E X P E R I E N C E • I N T E G R I T Y • V I S I O N

A FULL SERVICE LAW FIRM IN THE FIELD OF COMMUNITY ASSOCIATION LAW • Corporate Counsel • Assessment Collection & Recovery • Governing Document Interpretation & Enforcement • Document Restatement & Amendment • Civil Litigation • Architectural Compliance • Dispute Resolution • New Development Services • FHA Certification • Board Education

(8 4 4) 4 D E L P H I (8 4 4) 433-5744

INFO @ DELPHILLP.COM

16 |

CONNECT MAGAZINE • ISSUE THREE 2021

SB 432 (Wieckowski) has been amended to address a number of the vagaries in the election bill from a couple years ago, including how a recall election can proceed under the timelines set forth in SB 323. The bill has passed the Assembly Housing and Judiciary Committees and is now on the Assembly Floor. Thank you to everyone who has engaged on our priority issues this year. Without your support and engagement, we would not have achieved the success we have seen so far. Louie A. Brown, Jr. is CAICLAC’s legislative advocate in Sacramento and specializes in maneuvering through California’s complex legislative and administrative process. Louie’s expertise is a true asset to CAI-CLAC, which resulted in several 2018 Legislative Accomplishments and continues to inform our legislative priorities.


SUPPORT CLAC WITH THE BUCK-A-DOOR CAMPAIGN The California Legislative Action Committee (CLAC) is a volunteer committee of the Community Associations Institute (CAI), consisting of homeowners and professionals serving homeowner associations (HOAs). We safeguard and improve the community association lifestyle and your property values. The legislation we monitor, support, or oppose has a direct impact on the communities you live in, work with or manage. The Buck-ADoor campaign allows community association residents to have a voice at the State Capitol.

WHY WE NEED YOUR HELP. In any given year, there are several pieces of legislation introduced that impact California community associations. This year, there are many poorly written bills being considered by legislators that will worsen the statewide housing affordability crisis by: • Making elections more expensive • Increasing the likelihood of lawsuits • Prohibiting local control We need your help now to continue to educate legislators and build positive relationships on your behalf. Last year we were successful in defeating S.B. 1265 (Wieckowski), and we must do the same for S.B. 323. In order to maintain our success, we rely on your support. Your donation makes our legislative advocacy and outreach efforts possible. Please consider donating a $1 per door (or more) so we can represent your community voice at the Capitol.

Thank You TO THE GENEROUS

CAI-GRIE DONORS LIST AS 6/30/2021

Morgan Hill HOA — Wolf Creek Maintenance Corp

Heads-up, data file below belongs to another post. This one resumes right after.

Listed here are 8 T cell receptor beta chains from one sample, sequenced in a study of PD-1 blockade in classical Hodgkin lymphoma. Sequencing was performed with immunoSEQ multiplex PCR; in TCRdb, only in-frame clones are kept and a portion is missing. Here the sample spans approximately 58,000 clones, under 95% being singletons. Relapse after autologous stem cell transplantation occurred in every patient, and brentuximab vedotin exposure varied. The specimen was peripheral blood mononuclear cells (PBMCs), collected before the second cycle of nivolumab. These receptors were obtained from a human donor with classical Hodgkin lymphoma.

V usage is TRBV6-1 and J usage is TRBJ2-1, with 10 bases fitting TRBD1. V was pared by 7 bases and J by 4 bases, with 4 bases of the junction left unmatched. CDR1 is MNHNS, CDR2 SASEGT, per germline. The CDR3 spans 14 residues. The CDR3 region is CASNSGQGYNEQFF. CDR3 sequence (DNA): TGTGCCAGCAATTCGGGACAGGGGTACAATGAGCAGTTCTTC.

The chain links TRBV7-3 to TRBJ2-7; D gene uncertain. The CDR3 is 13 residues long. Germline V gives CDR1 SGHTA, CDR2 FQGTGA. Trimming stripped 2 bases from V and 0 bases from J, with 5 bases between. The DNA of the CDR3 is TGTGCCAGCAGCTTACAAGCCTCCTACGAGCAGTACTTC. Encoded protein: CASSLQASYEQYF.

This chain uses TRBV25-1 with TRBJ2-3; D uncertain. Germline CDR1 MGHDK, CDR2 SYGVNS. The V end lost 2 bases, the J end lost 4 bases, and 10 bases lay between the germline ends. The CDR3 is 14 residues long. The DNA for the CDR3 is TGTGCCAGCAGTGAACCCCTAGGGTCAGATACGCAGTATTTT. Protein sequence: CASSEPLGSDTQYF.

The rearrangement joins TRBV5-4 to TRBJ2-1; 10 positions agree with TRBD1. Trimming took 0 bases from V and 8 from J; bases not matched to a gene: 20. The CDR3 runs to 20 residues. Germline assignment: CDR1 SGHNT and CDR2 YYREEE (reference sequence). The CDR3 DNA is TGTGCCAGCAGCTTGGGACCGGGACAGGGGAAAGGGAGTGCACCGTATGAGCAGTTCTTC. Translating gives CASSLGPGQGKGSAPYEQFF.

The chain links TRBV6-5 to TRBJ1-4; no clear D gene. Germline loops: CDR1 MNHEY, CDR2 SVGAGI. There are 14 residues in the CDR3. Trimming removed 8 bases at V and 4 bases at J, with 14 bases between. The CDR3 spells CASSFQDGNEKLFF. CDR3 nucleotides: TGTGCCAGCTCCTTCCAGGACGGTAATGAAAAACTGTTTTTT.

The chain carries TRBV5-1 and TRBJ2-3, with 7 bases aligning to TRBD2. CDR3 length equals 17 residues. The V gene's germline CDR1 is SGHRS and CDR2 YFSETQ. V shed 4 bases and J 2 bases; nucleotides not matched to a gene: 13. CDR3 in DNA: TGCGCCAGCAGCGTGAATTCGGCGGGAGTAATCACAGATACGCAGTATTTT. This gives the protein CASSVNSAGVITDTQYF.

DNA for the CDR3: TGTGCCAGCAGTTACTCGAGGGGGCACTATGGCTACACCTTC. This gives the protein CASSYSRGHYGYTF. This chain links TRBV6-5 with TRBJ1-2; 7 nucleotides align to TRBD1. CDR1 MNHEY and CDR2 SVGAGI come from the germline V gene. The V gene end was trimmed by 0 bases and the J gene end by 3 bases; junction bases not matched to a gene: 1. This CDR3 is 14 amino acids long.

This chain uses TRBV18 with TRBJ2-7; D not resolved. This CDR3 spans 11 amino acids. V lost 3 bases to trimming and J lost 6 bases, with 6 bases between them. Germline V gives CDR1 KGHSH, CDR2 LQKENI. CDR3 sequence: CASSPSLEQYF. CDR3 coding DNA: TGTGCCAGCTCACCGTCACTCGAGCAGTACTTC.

CAI–GRIE CHAPTER HEADQUARTERS 5029 LA MART DRIVE, SUITE A, RIVERSIDE, CA 92507 951.784.8613 | CAI-GRIE.ORG ISSUE THREE 2021 • CONNECT MAGAZINE

| 17


HOW STRATEGIC PLANNING DRIVES FACILITY PLANNING BY: MR. WILLIAM P. MCMAHON, SR., AIA, MCMAHON GROUP, INC.

18 |

CONNECT MAGAZINE • ISSUE THREE 2021


W

ith community facilities, inclusive of amenities, being amongst every community’s most expensive contributors to operating costs, it only makes sense to build and operate only what a community needs. Blindly building facilities without a strategic reason to have them is a waste of valuable resources and lost opportunity to achieve far greater community success. STRATEGIC PLAN FIRST – THE ONE-DAY EXERCISE FOR STARTING FACILITY PLANNING. So when a community is at a point where it needs to make facility upgrades or additions, start by doing a little strategic planning on what the community’s mission (purpose) is. • • • •

Who does it serve (young, old, families, etc.)? What services and amenities should the community provide? What quality level should be attained? What would make the community unique and of great value to its residents?

Once these strategic questions are answered by the association and its board of directors, they provide an understanding of what is truly needed for facility and amenity upgrades. SURVEY THE RESIDENTS Now it is time to survey the residents by testing the strategic issues and learning what the entire community wants in facility and operating improvements. This important step in communications involves all residents and builds consensus on what to do, how to do it and how to pay for it. This is called “making the plan the residents’ plan,” and it is very important. PLAN THE FACILITIES WITH ALL THE FACTS Then with the strategic plan and residents’ survey clearly pointing the way for future facility needs, the community is ready to proceed with planning improvements that are supported by the association board and the great majority of residents. It takes a little longer to do facility planning this way, but it pays off in big ways of project success and community harmony.